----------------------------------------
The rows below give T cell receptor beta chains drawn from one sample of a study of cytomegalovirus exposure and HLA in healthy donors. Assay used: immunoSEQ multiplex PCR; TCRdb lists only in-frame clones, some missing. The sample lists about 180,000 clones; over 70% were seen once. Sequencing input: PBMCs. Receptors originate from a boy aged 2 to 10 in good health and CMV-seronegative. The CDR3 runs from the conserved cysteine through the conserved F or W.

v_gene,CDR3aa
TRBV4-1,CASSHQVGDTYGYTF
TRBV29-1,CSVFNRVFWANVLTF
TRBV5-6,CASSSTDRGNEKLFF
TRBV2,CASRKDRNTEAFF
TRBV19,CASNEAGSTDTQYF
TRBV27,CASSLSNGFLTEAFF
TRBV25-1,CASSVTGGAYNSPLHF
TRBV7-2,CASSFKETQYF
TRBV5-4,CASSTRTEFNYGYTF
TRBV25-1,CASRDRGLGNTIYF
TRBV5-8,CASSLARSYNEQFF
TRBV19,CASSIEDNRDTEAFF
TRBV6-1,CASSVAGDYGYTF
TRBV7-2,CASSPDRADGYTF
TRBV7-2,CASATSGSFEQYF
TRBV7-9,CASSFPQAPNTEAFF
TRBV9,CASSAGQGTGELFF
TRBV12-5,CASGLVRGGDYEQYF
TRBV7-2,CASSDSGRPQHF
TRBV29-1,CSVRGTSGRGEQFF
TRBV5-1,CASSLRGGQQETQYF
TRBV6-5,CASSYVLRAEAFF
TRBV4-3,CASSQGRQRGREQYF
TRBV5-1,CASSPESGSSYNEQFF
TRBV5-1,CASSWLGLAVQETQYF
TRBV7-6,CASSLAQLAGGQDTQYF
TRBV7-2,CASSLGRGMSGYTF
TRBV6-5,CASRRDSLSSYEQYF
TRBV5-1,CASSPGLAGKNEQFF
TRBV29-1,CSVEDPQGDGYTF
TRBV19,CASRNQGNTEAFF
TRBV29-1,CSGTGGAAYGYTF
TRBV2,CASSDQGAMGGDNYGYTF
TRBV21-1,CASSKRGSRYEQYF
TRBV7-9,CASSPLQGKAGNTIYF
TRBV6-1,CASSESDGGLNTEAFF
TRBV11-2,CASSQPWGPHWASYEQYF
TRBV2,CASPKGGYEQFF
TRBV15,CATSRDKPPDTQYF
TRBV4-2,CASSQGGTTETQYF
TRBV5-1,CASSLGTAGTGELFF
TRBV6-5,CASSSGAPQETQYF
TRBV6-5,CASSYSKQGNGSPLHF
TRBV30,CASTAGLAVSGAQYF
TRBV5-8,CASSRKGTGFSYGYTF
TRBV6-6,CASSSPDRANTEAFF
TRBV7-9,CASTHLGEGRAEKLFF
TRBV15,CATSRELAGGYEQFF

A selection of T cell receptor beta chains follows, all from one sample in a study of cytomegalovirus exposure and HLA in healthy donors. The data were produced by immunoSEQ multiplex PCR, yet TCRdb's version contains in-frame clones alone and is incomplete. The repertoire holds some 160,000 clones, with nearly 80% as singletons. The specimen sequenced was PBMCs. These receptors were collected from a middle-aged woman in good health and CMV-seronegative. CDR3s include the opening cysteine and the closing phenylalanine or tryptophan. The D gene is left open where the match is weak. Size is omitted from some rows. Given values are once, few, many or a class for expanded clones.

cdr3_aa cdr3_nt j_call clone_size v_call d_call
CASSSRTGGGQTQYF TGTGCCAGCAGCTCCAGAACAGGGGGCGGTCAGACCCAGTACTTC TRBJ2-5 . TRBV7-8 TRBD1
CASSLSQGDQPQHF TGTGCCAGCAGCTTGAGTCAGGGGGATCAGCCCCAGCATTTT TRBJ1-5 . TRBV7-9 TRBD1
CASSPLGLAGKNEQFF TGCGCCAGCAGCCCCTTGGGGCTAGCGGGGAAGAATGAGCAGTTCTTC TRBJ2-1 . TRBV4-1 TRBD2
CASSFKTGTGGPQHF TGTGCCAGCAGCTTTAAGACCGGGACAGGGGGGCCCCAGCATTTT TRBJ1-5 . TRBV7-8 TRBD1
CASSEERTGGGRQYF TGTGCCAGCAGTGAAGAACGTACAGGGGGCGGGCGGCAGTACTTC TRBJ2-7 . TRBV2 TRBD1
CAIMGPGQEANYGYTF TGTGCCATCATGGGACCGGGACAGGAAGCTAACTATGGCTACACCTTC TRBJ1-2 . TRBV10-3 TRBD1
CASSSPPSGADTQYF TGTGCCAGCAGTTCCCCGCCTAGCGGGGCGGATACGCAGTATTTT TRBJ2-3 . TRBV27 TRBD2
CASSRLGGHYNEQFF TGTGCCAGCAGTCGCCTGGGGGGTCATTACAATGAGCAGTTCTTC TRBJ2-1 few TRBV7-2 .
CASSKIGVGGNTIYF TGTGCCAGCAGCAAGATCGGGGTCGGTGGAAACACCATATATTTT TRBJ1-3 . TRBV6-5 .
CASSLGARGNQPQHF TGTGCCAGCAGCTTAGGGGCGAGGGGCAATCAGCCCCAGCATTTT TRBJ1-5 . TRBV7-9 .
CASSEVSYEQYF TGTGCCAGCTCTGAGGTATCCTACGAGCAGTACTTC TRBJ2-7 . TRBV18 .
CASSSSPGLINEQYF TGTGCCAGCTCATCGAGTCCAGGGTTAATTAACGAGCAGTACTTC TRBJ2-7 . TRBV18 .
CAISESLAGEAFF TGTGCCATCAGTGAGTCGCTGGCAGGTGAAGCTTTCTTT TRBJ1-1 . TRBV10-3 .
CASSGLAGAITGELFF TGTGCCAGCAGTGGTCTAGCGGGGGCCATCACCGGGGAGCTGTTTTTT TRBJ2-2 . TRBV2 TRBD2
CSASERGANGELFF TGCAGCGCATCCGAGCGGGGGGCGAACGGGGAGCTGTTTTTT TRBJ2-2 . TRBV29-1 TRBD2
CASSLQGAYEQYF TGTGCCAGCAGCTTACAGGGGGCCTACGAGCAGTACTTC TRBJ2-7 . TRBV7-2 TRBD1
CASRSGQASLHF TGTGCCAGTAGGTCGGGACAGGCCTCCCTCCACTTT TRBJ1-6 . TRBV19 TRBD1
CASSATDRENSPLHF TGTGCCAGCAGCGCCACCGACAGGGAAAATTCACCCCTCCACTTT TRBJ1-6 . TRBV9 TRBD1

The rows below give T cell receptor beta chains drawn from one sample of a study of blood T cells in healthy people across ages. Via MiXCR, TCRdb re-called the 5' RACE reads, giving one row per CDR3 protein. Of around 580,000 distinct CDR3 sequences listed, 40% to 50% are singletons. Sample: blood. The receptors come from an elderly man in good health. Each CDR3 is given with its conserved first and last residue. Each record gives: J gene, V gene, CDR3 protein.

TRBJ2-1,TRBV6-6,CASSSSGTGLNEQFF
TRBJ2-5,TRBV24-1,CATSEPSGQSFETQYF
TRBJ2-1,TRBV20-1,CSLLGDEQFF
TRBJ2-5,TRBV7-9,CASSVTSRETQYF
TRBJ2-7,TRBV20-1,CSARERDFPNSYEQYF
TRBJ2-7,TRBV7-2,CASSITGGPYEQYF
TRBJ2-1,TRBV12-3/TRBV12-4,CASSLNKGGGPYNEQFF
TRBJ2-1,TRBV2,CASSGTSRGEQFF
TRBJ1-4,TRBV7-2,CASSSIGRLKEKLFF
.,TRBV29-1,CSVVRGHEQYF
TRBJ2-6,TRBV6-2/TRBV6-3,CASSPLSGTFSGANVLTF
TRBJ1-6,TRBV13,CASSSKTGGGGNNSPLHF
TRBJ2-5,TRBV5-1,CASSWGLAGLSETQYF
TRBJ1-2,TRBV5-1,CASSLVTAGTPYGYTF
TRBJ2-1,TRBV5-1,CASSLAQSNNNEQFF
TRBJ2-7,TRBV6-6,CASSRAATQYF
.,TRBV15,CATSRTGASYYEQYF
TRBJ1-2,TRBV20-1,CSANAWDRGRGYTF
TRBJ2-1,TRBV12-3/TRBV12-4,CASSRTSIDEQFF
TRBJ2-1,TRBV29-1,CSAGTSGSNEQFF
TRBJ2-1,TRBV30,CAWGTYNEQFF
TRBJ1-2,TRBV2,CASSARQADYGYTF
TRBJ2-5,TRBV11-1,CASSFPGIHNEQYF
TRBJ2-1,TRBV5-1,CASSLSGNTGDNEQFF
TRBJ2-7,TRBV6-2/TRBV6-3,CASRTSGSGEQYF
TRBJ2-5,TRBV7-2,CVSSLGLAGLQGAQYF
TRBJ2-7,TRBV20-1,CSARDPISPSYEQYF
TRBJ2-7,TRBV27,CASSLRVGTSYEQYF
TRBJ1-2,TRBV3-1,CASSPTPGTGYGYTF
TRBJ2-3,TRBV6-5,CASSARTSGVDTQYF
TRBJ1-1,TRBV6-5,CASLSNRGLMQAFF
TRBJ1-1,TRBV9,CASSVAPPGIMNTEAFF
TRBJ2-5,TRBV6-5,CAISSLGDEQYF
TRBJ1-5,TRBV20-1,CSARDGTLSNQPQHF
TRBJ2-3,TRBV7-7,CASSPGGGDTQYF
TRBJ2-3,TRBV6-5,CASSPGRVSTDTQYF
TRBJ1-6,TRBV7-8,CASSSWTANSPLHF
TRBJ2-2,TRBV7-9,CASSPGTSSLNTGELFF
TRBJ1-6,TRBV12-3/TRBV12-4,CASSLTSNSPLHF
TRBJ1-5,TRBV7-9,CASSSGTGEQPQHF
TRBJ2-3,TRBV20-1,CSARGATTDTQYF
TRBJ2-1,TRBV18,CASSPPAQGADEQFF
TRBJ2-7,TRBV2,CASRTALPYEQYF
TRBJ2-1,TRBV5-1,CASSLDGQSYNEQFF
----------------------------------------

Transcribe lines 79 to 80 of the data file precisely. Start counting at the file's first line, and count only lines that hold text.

TRBJ2-1,TRBV2,CASSGTSRGEQFF
TRBJ1-4,TRBV7-2,CASSSIGRLKEKLFF